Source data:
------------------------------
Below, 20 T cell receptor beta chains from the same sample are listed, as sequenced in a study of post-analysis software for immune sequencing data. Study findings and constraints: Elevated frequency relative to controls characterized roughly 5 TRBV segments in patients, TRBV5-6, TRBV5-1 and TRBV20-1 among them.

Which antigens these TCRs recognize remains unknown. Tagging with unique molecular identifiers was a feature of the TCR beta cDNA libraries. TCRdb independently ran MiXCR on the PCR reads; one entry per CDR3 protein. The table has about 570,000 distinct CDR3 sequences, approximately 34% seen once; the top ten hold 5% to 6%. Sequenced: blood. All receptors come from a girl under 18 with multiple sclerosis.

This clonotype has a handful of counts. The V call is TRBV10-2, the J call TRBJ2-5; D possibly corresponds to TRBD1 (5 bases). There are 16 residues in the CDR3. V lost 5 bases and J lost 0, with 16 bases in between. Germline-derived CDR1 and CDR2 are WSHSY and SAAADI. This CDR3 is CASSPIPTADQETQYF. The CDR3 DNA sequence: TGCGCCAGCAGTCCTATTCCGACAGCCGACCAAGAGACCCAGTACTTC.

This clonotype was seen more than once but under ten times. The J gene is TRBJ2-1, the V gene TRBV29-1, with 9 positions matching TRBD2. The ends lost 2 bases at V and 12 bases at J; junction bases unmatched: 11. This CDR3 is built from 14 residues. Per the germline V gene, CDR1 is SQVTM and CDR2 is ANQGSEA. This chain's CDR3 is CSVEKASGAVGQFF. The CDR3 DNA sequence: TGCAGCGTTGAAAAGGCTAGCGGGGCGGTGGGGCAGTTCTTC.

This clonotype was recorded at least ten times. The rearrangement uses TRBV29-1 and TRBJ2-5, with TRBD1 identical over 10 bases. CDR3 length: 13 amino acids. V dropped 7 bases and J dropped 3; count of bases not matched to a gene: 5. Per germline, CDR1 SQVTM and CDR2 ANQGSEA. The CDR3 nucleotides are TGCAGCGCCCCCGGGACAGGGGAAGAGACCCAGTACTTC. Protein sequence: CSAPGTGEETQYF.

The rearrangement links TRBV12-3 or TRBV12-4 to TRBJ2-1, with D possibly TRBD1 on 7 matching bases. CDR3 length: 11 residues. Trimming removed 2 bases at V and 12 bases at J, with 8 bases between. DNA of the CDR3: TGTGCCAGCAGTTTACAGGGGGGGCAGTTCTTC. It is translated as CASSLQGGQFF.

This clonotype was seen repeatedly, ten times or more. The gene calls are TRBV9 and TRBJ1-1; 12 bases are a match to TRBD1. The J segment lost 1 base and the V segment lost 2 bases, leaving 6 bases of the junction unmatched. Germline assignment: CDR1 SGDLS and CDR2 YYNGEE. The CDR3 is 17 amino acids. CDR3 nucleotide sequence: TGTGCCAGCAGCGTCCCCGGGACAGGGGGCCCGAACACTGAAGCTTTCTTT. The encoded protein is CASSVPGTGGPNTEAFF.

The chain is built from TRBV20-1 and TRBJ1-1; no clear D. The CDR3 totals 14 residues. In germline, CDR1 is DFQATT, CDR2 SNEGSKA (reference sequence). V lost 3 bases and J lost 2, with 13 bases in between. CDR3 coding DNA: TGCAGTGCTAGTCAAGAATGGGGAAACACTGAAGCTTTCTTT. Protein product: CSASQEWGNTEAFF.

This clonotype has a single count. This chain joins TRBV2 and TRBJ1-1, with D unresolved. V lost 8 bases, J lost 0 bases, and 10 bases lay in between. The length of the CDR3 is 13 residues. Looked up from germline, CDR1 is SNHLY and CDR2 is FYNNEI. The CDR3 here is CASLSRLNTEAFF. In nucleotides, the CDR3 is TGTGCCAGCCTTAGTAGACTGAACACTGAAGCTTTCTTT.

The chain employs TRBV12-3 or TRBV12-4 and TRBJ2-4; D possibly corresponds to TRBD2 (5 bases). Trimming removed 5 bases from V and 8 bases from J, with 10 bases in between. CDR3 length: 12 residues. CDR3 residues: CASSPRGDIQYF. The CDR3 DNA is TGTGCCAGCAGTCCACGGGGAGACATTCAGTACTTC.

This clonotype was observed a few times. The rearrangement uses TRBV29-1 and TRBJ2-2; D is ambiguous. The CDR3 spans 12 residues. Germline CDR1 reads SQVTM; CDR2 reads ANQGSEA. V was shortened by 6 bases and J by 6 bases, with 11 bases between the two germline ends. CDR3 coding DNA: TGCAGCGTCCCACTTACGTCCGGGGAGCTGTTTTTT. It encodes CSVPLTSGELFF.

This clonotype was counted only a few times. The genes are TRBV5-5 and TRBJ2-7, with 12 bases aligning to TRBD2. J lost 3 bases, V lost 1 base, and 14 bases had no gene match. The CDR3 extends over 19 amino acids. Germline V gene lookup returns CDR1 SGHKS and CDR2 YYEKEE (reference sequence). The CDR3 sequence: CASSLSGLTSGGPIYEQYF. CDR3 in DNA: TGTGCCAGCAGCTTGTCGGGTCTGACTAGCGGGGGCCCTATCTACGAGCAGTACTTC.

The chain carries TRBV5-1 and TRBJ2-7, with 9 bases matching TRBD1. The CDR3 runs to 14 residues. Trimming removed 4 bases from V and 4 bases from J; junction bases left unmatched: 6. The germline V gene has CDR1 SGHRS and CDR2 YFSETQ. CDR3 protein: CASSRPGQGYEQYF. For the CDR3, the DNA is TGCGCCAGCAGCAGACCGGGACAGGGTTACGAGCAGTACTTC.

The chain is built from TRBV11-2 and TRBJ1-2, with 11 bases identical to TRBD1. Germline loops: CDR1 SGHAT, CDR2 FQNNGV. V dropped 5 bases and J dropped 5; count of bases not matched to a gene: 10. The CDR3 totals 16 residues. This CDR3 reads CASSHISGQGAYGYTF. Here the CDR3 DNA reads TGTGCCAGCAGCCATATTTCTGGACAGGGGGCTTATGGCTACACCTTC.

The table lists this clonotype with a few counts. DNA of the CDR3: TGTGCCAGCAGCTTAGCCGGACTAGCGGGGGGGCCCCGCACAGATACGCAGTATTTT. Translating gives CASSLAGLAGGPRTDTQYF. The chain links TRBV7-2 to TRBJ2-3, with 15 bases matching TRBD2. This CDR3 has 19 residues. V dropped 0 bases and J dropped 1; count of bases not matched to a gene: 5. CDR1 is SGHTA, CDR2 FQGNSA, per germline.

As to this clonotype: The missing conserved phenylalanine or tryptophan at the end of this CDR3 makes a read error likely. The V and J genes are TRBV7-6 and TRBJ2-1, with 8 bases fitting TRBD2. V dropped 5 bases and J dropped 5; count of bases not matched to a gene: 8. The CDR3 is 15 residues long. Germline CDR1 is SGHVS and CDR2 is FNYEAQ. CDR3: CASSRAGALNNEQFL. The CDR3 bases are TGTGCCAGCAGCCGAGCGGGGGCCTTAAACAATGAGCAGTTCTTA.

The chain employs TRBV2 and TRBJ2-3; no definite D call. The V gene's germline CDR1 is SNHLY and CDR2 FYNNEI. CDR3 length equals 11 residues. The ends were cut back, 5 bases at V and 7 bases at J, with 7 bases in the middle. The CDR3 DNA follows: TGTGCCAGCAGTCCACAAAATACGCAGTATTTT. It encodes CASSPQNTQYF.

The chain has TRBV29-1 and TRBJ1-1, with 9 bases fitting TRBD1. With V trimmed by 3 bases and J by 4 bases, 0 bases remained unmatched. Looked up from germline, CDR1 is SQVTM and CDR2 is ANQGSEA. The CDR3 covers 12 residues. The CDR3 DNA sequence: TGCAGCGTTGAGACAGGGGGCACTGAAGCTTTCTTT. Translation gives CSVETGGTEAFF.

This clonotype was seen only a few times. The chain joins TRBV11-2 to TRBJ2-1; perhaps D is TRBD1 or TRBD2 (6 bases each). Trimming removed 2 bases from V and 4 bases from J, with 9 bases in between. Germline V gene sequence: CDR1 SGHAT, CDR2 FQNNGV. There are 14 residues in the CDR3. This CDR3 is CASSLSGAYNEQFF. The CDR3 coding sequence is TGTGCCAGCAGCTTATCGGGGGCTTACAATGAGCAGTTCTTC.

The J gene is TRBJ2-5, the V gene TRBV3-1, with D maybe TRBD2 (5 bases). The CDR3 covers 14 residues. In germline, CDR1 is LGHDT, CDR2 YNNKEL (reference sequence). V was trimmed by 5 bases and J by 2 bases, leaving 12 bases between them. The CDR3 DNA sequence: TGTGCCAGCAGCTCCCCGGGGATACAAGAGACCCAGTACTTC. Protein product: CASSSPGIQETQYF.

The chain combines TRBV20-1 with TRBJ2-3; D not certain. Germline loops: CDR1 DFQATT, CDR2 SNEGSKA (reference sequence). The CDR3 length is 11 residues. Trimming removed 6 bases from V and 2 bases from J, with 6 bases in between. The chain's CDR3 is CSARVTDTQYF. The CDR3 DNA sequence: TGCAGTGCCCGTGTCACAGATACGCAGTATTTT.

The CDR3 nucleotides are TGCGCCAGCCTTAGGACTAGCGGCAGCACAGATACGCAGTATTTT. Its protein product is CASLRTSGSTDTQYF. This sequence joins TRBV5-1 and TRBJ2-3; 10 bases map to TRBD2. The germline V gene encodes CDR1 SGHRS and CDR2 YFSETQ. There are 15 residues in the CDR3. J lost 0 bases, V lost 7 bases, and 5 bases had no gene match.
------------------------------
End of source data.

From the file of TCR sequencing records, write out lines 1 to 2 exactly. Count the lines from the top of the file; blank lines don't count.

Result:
Below, 20 T cell receptor beta chains from the same sample are listed, as sequenced in a study of post-analysis software for immune sequencing data. Study findings and constraints: Elevated frequency relative to controls characterized roughly 5 TRBV segments in patients, TRBV5-6, TRBV5-1 and TRBV20-1 among them.

Which antigens these TCRs recognize remains unknown. Tagging with unique molecular identifiers was a feature of the TCR beta cDNA libraries. TCRdb independently ran MiXCR on the PCR reads; one entry per CDR3 protein. The table has about 570,000 distinct CDR3 sequences, approximately 34% seen once; the top ten hold 5% to 6%. Sequenced: blood. All receptors come from a girl under 18 with multiple sclerosis.